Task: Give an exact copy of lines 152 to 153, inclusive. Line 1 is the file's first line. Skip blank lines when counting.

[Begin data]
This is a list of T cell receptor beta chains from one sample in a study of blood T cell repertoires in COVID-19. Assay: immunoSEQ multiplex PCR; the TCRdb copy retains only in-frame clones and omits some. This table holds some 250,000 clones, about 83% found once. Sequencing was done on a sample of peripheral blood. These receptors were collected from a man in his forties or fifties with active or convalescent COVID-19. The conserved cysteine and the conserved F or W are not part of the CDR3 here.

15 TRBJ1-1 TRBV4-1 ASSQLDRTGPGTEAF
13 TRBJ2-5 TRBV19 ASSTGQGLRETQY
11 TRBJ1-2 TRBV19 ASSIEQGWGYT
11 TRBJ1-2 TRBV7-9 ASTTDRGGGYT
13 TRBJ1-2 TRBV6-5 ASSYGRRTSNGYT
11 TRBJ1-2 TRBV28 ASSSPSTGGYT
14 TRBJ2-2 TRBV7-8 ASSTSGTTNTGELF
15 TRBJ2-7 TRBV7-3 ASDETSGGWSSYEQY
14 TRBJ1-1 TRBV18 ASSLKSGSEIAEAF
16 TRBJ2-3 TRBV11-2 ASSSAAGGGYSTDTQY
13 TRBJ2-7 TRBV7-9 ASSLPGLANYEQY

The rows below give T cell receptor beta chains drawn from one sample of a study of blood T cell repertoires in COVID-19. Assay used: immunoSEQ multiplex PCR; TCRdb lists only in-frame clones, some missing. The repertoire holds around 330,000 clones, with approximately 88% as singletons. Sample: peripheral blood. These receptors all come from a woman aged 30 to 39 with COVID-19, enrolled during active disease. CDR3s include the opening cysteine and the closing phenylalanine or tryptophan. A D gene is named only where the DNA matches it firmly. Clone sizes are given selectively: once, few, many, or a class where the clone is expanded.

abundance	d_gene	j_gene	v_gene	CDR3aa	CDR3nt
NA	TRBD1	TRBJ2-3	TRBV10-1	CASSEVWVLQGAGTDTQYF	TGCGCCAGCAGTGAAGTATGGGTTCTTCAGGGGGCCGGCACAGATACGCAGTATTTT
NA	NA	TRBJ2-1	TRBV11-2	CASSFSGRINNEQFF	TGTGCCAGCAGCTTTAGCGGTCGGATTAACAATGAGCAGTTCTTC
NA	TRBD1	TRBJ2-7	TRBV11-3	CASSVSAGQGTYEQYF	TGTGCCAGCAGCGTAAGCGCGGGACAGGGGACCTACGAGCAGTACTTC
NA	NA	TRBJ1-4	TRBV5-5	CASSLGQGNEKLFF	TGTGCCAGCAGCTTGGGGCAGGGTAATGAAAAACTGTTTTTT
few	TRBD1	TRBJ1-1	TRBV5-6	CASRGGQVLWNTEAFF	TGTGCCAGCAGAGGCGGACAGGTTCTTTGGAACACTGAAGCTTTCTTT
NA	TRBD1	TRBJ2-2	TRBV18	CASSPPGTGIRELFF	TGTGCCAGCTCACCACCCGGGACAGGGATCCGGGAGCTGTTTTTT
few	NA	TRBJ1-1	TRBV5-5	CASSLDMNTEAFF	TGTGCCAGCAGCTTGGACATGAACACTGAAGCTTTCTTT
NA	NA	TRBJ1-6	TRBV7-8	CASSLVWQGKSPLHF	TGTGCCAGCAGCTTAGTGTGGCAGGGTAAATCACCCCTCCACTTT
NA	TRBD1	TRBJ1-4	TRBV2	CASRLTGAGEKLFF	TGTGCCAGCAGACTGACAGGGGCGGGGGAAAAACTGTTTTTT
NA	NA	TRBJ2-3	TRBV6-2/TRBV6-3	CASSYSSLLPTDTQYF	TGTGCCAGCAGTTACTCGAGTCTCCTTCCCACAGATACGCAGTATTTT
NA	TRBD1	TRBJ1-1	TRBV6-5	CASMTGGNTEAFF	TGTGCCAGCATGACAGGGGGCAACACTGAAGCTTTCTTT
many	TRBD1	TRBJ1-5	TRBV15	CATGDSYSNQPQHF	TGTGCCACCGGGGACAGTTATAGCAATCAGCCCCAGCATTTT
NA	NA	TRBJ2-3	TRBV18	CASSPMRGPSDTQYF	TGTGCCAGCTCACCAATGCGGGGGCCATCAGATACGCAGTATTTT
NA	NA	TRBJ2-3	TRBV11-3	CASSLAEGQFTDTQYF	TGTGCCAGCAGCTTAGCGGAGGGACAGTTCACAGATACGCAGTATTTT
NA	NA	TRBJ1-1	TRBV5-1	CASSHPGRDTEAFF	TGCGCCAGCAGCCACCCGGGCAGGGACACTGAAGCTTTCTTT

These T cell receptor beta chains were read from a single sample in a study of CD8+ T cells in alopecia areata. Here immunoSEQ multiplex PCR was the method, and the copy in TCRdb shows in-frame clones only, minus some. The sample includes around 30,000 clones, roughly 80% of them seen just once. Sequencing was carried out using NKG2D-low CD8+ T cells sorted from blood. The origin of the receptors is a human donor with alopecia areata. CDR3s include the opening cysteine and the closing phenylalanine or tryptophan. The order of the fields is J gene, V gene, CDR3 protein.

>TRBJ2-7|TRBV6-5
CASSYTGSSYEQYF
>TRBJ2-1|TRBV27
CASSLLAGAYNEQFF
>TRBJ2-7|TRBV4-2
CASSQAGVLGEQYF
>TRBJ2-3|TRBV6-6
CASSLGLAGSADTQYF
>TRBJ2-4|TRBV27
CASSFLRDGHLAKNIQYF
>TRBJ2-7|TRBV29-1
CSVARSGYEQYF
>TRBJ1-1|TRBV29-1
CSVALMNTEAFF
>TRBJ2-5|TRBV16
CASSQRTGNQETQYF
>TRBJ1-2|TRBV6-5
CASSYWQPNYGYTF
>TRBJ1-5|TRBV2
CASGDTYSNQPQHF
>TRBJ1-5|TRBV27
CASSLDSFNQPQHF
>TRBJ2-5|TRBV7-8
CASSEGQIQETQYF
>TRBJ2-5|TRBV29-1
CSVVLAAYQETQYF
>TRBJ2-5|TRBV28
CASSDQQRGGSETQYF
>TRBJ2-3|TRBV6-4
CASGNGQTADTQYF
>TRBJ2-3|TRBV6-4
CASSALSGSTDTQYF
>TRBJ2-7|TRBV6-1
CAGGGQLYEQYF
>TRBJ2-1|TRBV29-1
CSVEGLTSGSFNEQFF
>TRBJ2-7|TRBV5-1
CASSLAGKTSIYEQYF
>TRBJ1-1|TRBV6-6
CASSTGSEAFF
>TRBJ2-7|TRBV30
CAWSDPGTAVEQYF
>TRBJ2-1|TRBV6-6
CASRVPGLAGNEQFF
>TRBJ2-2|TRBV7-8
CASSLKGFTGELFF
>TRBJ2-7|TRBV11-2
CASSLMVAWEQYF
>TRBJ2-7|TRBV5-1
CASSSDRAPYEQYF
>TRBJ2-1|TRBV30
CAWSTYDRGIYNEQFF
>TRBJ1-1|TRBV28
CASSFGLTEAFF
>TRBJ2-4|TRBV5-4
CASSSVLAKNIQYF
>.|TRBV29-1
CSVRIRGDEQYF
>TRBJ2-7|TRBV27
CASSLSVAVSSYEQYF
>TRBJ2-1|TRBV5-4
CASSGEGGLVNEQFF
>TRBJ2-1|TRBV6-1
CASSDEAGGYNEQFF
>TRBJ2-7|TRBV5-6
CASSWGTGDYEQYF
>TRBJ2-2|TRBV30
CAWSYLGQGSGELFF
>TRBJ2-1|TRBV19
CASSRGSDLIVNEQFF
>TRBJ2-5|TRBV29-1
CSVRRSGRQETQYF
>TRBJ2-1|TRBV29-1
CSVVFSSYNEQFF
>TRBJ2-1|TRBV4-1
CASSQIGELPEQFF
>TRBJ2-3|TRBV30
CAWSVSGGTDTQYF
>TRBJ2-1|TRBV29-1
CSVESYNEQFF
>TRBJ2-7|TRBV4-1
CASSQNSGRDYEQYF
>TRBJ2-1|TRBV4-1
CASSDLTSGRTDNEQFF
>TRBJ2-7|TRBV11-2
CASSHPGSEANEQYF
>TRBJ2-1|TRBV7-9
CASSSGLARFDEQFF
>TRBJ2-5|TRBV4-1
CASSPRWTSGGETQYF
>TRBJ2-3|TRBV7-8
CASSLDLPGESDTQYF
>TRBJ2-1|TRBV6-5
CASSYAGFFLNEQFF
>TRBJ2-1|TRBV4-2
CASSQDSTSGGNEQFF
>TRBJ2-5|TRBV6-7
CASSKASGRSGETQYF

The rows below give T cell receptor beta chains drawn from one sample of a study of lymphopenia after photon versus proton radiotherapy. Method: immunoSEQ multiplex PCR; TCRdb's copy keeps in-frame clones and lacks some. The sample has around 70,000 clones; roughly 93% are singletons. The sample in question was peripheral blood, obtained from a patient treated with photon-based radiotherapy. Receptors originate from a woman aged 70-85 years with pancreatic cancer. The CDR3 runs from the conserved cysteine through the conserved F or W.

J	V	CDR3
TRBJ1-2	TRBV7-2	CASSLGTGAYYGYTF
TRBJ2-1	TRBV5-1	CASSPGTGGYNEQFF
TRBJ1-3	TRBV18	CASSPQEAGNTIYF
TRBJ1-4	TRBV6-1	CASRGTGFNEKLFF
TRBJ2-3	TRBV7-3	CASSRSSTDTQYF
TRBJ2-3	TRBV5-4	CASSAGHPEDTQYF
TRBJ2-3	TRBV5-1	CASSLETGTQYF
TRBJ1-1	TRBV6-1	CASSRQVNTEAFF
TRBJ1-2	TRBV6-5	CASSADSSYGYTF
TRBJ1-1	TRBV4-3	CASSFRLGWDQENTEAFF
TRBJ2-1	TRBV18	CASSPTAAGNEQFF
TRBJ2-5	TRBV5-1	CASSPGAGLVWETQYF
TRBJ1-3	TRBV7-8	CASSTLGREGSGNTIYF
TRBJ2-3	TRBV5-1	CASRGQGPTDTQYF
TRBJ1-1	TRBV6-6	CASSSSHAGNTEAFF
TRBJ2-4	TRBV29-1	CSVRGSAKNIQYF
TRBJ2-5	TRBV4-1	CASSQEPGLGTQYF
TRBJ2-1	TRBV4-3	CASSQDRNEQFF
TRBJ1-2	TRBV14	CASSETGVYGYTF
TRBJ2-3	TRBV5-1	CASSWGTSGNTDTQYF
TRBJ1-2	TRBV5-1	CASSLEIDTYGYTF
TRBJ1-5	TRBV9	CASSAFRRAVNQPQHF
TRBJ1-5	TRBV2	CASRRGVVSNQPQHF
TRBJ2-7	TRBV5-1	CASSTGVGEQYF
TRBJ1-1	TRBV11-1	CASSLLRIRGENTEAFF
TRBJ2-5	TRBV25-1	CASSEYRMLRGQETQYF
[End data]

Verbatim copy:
TRBJ1-5	TRBV9	CASSAFRRAVNQPQHF
TRBJ1-5	TRBV2	CASRRGVVSNQPQHF